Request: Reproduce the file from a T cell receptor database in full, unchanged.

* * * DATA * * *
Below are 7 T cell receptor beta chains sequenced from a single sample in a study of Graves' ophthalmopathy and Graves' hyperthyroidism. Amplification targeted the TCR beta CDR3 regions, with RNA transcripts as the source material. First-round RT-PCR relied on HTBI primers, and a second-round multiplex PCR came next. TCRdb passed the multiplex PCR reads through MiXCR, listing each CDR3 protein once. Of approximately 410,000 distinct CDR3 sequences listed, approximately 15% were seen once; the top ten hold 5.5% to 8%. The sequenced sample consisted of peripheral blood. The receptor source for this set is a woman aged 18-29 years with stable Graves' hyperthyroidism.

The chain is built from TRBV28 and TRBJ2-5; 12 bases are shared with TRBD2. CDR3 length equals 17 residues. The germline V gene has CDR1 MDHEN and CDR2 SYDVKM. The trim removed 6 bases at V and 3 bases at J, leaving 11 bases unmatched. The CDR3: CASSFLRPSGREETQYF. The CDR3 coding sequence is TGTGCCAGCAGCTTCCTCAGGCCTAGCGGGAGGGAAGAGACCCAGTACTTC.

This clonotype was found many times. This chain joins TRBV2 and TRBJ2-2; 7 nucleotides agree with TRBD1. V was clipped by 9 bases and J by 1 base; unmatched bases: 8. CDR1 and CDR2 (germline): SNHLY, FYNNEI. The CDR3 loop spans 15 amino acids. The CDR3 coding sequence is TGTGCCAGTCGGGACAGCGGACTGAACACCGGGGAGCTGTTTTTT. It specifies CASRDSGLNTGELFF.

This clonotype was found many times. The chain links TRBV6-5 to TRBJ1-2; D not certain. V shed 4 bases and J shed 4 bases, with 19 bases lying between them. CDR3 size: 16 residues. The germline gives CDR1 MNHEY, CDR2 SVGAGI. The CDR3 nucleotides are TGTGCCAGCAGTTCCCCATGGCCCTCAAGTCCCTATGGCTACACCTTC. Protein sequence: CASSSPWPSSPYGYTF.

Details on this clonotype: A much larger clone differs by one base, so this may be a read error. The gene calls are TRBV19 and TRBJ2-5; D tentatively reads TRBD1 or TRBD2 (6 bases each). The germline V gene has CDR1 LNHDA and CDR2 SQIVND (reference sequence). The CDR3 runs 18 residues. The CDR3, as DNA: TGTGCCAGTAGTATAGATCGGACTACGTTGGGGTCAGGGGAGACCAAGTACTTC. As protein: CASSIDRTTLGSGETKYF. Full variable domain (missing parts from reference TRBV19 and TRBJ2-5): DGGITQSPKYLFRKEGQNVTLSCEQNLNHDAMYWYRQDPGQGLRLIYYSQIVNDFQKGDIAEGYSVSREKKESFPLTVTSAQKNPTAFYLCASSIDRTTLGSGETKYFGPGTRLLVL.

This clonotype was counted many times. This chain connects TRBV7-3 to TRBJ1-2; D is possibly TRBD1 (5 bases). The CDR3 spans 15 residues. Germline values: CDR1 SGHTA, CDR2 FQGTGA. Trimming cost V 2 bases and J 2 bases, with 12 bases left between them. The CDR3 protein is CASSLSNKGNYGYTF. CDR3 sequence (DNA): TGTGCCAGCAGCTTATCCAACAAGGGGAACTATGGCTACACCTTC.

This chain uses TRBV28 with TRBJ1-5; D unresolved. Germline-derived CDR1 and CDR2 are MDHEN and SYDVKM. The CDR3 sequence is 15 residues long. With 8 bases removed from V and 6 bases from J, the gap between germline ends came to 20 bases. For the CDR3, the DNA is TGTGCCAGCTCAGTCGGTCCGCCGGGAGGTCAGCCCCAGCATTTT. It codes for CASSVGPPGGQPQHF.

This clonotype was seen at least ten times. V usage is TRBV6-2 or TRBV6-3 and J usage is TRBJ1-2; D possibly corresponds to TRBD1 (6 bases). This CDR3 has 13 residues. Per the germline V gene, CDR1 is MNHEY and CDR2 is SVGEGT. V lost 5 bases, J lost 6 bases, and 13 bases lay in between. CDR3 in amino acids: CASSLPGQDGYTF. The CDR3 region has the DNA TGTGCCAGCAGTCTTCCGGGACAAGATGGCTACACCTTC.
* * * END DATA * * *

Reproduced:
Below are 7 T cell receptor beta chains sequenced from a single sample in a study of Graves' ophthalmopathy and Graves' hyperthyroidism. Amplification targeted the TCR beta CDR3 regions, with RNA transcripts as the source material. First-round RT-PCR relied on HTBI primers, and a second-round multiplex PCR came next. TCRdb passed the multiplex PCR reads through MiXCR, listing each CDR3 protein once. Of approximately 410,000 distinct CDR3 sequences listed, approximately 15% were seen once; the top ten hold 5.5% to 8%. The sequenced sample consisted of peripheral blood. The receptor source for this set is a woman aged 18-29 years with stable Graves' hyperthyroidism.

The chain is built from TRBV28 and TRBJ2-5; 12 bases are shared with TRBD2. CDR3 length equals 17 residues. The germline V gene has CDR1 MDHEN and CDR2 SYDVKM. The trim removed 6 bases at V and 3 bases at J, leaving 11 bases unmatched. The CDR3: CASSFLRPSGREETQYF. The CDR3 coding sequence is TGTGCCAGCAGCTTCCTCAGGCCTAGCGGGAGGGAAGAGACCCAGTACTTC.

This clonotype was found many times. This chain joins TRBV2 and TRBJ2-2; 7 nucleotides agree with TRBD1. V was clipped by 9 bases and J by 1 base; unmatched bases: 8. CDR1 and CDR2 (germline): SNHLY, FYNNEI. The CDR3 loop spans 15 amino acids. The CDR3 coding sequence is TGTGCCAGTCGGGACAGCGGACTGAACACCGGGGAGCTGTTTTTT. It specifies CASRDSGLNTGELFF.

This clonotype was found many times. The chain links TRBV6-5 to TRBJ1-2; D not certain. V shed 4 bases and J shed 4 bases, with 19 bases lying between them. CDR3 size: 16 residues. The germline gives CDR1 MNHEY, CDR2 SVGAGI. The CDR3 nucleotides are TGTGCCAGCAGTTCCCCATGGCCCTCAAGTCCCTATGGCTACACCTTC. Protein sequence: CASSSPWPSSPYGYTF.

Details on this clonotype: A much larger clone differs by one base, so this may be a read error. The gene calls are TRBV19 and TRBJ2-5; D tentatively reads TRBD1 or TRBD2 (6 bases each). The germline V gene has CDR1 LNHDA and CDR2 SQIVND (reference sequence). The CDR3 runs 18 residues. The CDR3, as DNA: TGTGCCAGTAGTATAGATCGGACTACGTTGGGGTCAGGGGAGACCAAGTACTTC. As protein: CASSIDRTTLGSGETKYF. Full variable domain (missing parts from reference TRBV19 and TRBJ2-5): DGGITQSPKYLFRKEGQNVTLSCEQNLNHDAMYWYRQDPGQGLRLIYYSQIVNDFQKGDIAEGYSVSREKKESFPLTVTSAQKNPTAFYLCASSIDRTTLGSGETKYFGPGTRLLVL.

This clonotype was counted many times. This chain connects TRBV7-3 to TRBJ1-2; D is possibly TRBD1 (5 bases). The CDR3 spans 15 residues. Germline values: CDR1 SGHTA, CDR2 FQGTGA. Trimming cost V 2 bases and J 2 bases, with 12 bases left between them. The CDR3 protein is CASSLSNKGNYGYTF. CDR3 sequence (DNA): TGTGCCAGCAGCTTATCCAACAAGGGGAACTATGGCTACACCTTC.

This chain uses TRBV28 with TRBJ1-5; D unresolved. Germline-derived CDR1 and CDR2 are MDHEN and SYDVKM. The CDR3 sequence is 15 residues long. With 8 bases removed from V and 6 bases from J, the gap between germline ends came to 20 bases. For the CDR3, the DNA is TGTGCCAGCTCAGTCGGTCCGCCGGGAGGTCAGCCCCAGCATTTT. It codes for CASSVGPPGGQPQHF.

This clonotype was seen at least ten times. V usage is TRBV6-2 or TRBV6-3 and J usage is TRBJ1-2; D possibly corresponds to TRBD1 (6 bases). This CDR3 has 13 residues. Per the germline V gene, CDR1 is MNHEY and CDR2 is SVGEGT. V lost 5 bases, J lost 6 bases, and 13 bases lay in between. CDR3 in amino acids: CASSLPGQDGYTF. The CDR3 region has the DNA TGTGCCAGCAGTCTTCCGGGACAAGATGGCTACACCTTC.